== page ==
As always, delivering a stellar performance, Djokovic has surged ahead in this season’s most prestigious events with a remarkable 27-1 record. His only setback came in the Wimbledon final in July, where he lost to Carlos Alcaraz. Djokovic is set to reclaim the number 1 ranking on Monday, surpassing Alcaraz, who was the reigning champion at Flushing Meadows but fell to Medvedev in the semi finals.
At the start of Sunday, the roof at Arthur Ashe Stadium was closed due to rain, as anticipated. Djokovic appeared to be at ease as ever, showing no signs of being affected by the occasion or the tension he admitted to feeling briefly during his semifinal against the unseeded American Ben Shelton.
His trademark movement was as good as ever, with each stroke showcasing Djokovic at his best. He secured 12 of the first 16 points, three of them with a flourish and four in rallies lasting 10 strokes or more, building a commanding 3-0 and 4-1 lead.
In contrast, Medvedev looked uneasy and rattled. His white racket’s looping swings repeatedly faltered, whether on double faults in the opening set or during extended rallies.
However, Djokovic remained unflappable like a metronome, trusting in his ability to read his opponent’s service and groundstrokes. On Sunday, his navy blue shoes took him precisely where they should be, more often than not, and his agility – the pivots, the stretches, the twists, the slides, guarding the net with his back, and even switching to offense when necessary – allowed him to keep the ball in play, committing very few unforced errors.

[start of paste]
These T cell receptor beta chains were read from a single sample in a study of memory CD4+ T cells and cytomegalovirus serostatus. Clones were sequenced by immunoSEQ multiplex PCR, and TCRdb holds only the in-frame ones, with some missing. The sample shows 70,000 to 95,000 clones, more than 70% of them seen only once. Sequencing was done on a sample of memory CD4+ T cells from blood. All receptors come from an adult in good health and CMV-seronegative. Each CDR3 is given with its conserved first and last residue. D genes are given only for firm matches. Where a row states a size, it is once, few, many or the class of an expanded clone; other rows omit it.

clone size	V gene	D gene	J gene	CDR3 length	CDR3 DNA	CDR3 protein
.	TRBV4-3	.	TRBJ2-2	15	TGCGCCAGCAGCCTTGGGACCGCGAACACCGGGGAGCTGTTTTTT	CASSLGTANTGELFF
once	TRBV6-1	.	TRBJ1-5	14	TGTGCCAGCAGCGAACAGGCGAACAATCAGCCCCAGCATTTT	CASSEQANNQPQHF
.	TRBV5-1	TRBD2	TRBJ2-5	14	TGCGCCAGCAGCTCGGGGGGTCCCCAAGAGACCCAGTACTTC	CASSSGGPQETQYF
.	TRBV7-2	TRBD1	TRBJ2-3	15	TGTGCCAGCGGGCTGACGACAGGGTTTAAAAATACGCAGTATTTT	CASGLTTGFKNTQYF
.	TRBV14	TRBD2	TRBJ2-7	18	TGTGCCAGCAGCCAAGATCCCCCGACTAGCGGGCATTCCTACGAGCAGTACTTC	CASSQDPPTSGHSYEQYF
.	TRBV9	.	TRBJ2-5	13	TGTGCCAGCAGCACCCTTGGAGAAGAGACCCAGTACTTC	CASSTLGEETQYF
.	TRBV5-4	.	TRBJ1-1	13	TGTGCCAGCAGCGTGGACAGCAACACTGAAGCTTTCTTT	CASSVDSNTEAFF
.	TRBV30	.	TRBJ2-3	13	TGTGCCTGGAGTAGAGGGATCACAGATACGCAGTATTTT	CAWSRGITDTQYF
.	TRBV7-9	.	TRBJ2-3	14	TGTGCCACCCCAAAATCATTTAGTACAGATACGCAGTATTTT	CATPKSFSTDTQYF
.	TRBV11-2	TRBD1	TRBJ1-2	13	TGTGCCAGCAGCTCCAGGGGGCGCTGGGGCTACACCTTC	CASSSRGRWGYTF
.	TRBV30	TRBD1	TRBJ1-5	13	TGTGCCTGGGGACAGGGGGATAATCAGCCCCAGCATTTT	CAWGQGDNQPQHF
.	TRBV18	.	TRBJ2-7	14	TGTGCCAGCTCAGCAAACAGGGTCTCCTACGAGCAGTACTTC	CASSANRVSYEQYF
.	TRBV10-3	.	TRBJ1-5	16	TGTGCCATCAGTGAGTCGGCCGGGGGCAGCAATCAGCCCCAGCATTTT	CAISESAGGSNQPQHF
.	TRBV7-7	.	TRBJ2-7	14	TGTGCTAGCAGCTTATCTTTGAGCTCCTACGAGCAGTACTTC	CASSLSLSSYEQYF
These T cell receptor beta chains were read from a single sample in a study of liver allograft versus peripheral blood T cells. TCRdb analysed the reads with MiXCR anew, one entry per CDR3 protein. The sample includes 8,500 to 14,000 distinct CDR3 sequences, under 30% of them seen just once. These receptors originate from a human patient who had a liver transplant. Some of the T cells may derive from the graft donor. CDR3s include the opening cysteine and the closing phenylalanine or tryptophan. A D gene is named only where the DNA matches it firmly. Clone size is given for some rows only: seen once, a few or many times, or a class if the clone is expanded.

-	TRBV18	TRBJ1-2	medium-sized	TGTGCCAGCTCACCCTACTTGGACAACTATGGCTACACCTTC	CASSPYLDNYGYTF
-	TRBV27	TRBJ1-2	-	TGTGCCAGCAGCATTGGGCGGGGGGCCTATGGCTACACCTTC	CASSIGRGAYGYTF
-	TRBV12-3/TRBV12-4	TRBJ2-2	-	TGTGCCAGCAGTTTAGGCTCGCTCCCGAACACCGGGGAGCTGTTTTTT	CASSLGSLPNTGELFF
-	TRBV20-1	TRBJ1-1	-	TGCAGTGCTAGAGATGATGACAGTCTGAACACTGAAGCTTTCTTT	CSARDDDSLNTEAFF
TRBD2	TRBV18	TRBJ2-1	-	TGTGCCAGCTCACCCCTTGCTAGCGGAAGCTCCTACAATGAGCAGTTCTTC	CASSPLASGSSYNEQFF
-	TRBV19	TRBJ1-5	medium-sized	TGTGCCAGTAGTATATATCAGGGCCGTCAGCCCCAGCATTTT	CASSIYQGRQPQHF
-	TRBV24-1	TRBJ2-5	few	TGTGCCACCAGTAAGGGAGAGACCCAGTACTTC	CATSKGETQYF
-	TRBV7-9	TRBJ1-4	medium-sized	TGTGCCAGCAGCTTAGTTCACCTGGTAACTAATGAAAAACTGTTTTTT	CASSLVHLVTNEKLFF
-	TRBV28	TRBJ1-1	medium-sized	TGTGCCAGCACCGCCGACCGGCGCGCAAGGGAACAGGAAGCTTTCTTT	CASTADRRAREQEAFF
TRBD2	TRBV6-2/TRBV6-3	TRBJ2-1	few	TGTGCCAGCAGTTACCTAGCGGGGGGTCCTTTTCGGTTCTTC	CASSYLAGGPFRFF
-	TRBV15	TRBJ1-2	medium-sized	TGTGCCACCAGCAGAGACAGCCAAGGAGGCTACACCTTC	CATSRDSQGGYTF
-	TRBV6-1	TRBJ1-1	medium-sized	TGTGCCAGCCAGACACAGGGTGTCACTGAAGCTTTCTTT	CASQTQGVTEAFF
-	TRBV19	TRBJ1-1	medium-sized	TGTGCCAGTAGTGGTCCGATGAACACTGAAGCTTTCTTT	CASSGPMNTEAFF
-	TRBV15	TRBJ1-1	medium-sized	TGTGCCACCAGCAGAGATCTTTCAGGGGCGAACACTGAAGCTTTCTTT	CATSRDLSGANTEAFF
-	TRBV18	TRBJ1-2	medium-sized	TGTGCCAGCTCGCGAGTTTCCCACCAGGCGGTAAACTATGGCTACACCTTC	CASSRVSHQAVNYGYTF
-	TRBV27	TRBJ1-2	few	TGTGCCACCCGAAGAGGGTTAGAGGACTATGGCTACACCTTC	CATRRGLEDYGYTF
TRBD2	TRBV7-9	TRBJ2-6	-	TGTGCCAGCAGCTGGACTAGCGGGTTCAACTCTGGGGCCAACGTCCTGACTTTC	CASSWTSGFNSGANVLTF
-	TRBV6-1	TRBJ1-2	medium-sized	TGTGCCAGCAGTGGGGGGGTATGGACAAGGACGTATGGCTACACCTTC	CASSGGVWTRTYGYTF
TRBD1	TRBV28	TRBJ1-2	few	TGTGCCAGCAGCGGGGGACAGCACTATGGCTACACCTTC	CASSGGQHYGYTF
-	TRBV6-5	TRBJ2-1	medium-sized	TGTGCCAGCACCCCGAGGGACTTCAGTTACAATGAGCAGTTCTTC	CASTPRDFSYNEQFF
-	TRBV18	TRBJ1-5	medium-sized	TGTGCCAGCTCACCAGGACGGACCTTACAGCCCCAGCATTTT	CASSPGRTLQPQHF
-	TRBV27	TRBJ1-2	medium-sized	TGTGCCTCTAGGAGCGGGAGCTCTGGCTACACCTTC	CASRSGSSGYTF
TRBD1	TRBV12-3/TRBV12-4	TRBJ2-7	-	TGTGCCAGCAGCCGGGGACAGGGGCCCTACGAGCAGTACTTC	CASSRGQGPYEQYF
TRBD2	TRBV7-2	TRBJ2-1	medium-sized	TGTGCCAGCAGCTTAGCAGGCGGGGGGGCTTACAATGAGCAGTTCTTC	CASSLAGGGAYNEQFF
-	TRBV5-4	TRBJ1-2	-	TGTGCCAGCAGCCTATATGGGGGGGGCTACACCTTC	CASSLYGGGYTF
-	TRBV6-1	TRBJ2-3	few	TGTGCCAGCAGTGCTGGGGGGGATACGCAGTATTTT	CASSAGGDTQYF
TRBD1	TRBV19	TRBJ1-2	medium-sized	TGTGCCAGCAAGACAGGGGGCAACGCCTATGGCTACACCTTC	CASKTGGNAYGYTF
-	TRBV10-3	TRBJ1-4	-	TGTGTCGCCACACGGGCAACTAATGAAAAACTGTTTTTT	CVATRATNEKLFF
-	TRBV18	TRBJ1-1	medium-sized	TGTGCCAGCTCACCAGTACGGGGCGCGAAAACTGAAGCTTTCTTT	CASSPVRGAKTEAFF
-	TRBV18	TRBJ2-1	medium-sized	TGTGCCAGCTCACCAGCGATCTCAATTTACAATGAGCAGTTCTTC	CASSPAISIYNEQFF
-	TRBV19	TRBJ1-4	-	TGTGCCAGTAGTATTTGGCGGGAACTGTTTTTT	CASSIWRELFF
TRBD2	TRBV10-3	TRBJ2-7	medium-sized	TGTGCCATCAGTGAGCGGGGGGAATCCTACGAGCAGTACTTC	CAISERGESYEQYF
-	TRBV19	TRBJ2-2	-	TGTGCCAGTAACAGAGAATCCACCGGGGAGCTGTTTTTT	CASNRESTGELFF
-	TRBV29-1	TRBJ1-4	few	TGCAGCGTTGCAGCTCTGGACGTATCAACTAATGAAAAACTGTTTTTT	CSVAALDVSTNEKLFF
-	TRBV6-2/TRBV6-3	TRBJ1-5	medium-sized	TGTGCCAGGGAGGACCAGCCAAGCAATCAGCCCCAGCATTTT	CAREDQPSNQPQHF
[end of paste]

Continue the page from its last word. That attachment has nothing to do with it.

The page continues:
Throughout the afternoon into the evening, the stands were filled with thousands of supporters, not only chanting his two-letter last name, “No-le, No-le!” but also featuring spectators in his guest box, including Oscar-winning actor Matthew McConaughey, who is quite the A-lister.
Djokovic relies on analysis and adapting to the opponent’s tendencies. He thrives on reading their service and groundstrokes with ease. On Sunday, he brought the ball into play whenever necessary, and if needed, committed the ‘flip-the-switch’ offense.
Medvedev played similarly, with shot counts going up to 25 shots, 35 shots, and beyond.
Was Djokovic perfect? No, but he came darn close in several categories, and he was as good as it gets when it comes to winning, as he so often is.
In a playful remark during the trophy presentation, Medvedev quipped, “First of all, Novak, I want to ask: What are you still doing here? Come on.”